Today, Melkon Khosrovian and Litty Mathew understand that the bottle — what it’s made of and the information on it — is just as important as the spirit that comes inside.
It’s quite a change for the the husband-and-wife owners of Greenbar Distillery based in Los Angeles, California, who were almost single-focused on taste when they began bottling back in 2004. “Our thing was to have great flavor in the bottles,” explains Mathew. “Our journey into organic, sustainable and eco-friendly [practices] really started with our farmers. They were figuring out [new ways] to make sure there would be farmland left for the future, for their kids. We wanted to support them.”
The decision to go green was an easy one for the couple, and the changes they made as a result extend beyond all-organic ingredients. “We now use a lighter-weight glass, 100% recycled labels, non-synthetic inks, PET tops,” says Mathew. “Bars love to reuse our bottles for things like sours and simple syrup because they’re light on the wrist. We’re all about that.”
Green packaging is not just good for the environment. According to this article from PackagingDigest.com, less materials and lower shipping costs can have a substantial impact on a product’s bottom line. There are also built-in marketing opportunities that come with a company’s upping its “environmental profile.”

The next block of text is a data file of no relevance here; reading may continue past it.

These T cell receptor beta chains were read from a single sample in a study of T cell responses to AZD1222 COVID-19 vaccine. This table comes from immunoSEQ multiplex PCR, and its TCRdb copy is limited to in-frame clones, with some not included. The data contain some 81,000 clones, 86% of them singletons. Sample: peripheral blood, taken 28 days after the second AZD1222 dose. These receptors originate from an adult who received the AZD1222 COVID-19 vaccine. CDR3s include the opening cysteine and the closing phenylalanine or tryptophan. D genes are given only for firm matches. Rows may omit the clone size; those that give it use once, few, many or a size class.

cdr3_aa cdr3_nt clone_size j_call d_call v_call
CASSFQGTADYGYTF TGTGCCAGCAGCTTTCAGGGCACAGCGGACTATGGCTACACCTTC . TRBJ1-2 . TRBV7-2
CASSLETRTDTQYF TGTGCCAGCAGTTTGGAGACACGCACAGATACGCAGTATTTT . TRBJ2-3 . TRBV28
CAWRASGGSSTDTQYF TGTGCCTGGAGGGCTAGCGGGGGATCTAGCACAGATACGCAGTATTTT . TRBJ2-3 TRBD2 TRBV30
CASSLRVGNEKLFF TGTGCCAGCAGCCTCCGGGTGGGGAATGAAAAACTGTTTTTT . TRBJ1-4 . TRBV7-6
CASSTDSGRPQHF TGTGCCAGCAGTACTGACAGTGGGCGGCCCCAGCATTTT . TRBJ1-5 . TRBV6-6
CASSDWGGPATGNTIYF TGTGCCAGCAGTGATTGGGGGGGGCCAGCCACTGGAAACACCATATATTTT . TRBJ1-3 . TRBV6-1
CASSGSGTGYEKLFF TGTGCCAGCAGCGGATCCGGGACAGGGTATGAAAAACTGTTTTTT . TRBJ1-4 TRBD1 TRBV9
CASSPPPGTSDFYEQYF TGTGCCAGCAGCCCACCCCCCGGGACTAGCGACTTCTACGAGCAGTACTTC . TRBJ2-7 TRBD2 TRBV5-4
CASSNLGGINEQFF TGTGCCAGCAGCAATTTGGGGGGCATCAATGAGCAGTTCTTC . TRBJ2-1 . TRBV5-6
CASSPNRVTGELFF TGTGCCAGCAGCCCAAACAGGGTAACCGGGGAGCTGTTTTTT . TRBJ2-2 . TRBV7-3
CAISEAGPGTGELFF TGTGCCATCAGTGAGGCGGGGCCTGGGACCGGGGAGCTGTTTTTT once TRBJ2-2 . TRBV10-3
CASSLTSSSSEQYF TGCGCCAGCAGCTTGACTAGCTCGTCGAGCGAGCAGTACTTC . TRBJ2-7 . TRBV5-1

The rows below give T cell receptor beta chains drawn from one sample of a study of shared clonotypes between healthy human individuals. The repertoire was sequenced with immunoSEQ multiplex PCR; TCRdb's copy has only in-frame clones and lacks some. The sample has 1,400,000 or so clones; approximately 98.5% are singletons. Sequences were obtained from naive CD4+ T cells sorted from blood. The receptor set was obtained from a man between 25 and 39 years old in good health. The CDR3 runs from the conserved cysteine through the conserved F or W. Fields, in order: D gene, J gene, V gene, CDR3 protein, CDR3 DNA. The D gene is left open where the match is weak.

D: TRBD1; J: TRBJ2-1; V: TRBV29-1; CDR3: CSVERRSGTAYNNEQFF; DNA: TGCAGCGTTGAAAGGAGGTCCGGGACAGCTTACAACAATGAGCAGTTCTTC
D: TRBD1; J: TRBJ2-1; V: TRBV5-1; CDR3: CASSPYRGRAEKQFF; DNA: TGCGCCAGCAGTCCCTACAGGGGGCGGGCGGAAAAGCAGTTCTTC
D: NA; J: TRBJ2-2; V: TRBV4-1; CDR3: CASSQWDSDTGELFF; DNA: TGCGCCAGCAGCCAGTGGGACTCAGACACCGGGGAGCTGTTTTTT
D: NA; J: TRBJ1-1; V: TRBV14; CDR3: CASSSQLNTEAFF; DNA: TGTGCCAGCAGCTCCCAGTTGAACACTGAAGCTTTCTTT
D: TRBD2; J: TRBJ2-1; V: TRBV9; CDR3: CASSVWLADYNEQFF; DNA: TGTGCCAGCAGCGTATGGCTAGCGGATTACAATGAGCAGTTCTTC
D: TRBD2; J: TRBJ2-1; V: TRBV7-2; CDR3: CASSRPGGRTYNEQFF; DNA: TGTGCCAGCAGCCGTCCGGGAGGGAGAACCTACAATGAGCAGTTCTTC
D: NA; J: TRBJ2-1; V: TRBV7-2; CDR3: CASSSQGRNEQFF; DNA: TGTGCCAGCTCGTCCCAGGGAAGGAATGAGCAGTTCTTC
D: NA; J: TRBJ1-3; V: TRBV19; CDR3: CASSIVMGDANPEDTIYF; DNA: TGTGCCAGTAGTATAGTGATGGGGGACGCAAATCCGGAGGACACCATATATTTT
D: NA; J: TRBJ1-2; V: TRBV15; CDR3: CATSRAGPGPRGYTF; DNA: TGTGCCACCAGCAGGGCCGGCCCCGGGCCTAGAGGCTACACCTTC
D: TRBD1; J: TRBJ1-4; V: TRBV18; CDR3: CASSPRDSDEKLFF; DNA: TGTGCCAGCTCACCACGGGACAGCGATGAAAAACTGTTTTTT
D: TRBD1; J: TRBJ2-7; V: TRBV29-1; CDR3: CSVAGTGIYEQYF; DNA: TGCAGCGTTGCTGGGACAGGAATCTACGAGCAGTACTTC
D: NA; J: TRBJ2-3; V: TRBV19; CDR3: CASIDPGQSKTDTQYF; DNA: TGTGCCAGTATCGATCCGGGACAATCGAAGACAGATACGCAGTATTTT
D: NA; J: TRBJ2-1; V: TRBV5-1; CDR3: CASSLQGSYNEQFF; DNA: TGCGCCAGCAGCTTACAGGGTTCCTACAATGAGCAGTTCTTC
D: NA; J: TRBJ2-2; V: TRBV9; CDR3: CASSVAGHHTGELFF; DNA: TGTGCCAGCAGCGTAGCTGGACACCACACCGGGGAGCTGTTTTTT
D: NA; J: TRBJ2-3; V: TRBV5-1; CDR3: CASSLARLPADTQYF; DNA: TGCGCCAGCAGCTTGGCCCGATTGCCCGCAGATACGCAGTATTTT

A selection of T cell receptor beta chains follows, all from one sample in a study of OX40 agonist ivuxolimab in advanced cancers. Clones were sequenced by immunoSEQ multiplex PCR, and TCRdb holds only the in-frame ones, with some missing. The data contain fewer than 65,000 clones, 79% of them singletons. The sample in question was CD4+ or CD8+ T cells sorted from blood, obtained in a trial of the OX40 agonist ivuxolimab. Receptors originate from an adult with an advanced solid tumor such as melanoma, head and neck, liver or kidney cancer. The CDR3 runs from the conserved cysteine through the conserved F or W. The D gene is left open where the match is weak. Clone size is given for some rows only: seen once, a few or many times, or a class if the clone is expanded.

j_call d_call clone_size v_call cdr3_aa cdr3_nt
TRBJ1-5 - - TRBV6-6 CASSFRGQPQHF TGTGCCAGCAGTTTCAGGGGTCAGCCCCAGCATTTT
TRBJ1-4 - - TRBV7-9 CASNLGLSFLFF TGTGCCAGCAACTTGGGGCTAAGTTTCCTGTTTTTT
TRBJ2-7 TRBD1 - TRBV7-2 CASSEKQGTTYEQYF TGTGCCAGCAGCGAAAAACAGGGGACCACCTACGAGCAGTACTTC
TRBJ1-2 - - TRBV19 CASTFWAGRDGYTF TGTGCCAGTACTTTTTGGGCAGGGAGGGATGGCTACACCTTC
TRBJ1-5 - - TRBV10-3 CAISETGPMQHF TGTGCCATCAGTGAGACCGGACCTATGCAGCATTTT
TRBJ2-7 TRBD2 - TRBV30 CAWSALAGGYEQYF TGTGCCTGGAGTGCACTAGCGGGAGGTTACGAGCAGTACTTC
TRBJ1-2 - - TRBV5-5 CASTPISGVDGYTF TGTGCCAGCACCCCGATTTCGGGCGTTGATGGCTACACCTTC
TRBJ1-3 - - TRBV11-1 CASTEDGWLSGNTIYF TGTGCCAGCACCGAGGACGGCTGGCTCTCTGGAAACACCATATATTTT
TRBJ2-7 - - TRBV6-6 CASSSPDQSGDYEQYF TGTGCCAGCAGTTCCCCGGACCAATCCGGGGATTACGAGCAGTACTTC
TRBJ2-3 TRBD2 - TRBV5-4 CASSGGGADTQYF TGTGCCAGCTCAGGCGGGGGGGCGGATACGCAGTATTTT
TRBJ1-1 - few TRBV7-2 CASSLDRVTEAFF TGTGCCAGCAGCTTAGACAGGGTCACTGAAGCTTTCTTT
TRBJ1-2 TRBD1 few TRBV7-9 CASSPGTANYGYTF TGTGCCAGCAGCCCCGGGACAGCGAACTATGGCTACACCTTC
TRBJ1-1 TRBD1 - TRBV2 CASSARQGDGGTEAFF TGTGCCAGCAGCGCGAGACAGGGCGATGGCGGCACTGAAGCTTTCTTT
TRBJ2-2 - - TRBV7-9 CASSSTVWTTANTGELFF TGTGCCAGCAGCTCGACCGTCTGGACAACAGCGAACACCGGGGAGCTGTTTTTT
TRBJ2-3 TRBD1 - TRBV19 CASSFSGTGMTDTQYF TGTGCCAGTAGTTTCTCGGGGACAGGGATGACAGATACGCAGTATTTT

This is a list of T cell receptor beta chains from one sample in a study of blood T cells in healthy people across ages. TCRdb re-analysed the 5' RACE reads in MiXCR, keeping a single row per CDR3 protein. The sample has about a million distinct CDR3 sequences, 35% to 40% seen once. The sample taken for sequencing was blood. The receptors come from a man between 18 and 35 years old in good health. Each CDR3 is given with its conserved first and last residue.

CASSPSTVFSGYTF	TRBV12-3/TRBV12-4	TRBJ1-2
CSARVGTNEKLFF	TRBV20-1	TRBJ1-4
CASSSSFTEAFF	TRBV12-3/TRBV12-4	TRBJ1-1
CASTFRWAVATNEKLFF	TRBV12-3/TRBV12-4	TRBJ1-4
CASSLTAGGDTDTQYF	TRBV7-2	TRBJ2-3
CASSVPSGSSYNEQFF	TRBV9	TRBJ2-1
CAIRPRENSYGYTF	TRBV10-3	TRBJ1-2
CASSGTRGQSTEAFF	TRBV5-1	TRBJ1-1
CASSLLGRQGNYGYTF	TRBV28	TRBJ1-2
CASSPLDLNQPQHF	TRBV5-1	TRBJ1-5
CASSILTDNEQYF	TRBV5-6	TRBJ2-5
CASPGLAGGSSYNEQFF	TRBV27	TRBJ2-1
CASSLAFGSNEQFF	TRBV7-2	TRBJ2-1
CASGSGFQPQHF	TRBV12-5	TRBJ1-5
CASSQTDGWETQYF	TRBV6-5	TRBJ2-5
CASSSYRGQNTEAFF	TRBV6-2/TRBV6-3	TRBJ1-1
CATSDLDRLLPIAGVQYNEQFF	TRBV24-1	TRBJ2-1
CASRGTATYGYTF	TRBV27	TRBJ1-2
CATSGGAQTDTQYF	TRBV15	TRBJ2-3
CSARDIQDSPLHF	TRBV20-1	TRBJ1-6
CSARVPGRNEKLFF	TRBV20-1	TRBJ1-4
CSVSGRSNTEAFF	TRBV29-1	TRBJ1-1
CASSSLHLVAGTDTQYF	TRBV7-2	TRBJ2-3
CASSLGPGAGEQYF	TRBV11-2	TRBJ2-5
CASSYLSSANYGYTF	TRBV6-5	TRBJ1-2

In addition to more environmentally-friendly standards and practices, Greenbar has partnered with the Maine-based non-profit Sustainable Harvest International to plant one tree for every bottle sold, helping to make its TRU line of organic vodkas and gins the most carbon negative consumer product on the market. Reportedly, a single TRU cocktail more-than-negates the average American’s carbon footprint for the day
Mathew insists Greenbar’s commitment to the environment has nothing to do with test markets or consumer preferences. “For us, going organic is not a trend, it’s a way of making better products,” she says. “Take citrus, for example. Without the pesticides and fertilizers found in conventional farming, these plants have to fend for themselves to survive against pests. In the case of citrus that means having more aroma in the skins. And that’s what we’re using: citrus whose skin is very, very aromatic. That’s our difference.”
Evidence of the company’s rapid growth, which Mathew puts at 30-50% per year, is everywhere. Their new headquarters in downtown Los Angeles has a production capacity of 300,000 cases per year, which is ten times what they could produce at their old Monrovia-based spaces. The acquisition of a hybrid pot still with side-mounted column (from Vendome) and a continuous fractionating column still (from Headframe) have transformed Greenbar into LA’s only distillery and its first since Prohibition.
So far, Mathew hasn’t let all the recent success go to her head. “Our job is still to be very transparent in what we do,” she says. “TRU customers want to know where their product comes from and what’s in it. Our bottles list all the ingredients which is almost never the case in the liquor business.”